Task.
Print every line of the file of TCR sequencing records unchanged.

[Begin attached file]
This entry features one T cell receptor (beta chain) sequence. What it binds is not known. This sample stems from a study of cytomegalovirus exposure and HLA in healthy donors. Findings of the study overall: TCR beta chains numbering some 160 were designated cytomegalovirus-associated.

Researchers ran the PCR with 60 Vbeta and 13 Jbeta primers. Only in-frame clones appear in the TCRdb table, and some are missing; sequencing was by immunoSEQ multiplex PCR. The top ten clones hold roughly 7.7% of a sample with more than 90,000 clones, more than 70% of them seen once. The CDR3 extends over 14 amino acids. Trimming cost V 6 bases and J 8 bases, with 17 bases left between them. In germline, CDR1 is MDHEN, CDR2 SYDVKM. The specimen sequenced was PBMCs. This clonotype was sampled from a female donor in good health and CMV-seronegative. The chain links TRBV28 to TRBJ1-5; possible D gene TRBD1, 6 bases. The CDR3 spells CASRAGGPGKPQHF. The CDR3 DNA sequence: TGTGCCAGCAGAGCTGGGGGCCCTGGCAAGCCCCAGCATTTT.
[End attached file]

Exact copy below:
This entry features one T cell receptor (beta chain) sequence. What it binds is not known. This sample stems from a study of cytomegalovirus exposure and HLA in healthy donors. Findings of the study overall: TCR beta chains numbering some 160 were designated cytomegalovirus-associated.

Researchers ran the PCR with 60 Vbeta and 13 Jbeta primers. Only in-frame clones appear in the TCRdb table, and some are missing; sequencing was by immunoSEQ multiplex PCR. The top ten clones hold roughly 7.7% of a sample with more than 90,000 clones, more than 70% of them seen once. The CDR3 extends over 14 amino acids. Trimming cost V 6 bases and J 8 bases, with 17 bases left between them. In germline, CDR1 is MDHEN, CDR2 SYDVKM. The specimen sequenced was PBMCs. This clonotype was sampled from a female donor in good health and CMV-seronegative. The chain links TRBV28 to TRBJ1-5; possible D gene TRBD1, 6 bases. The CDR3 spells CASRAGGPGKPQHF. The CDR3 DNA sequence: TGTGCCAGCAGAGCTGGGGGCCCTGGCAAGCCCCAGCATTTT.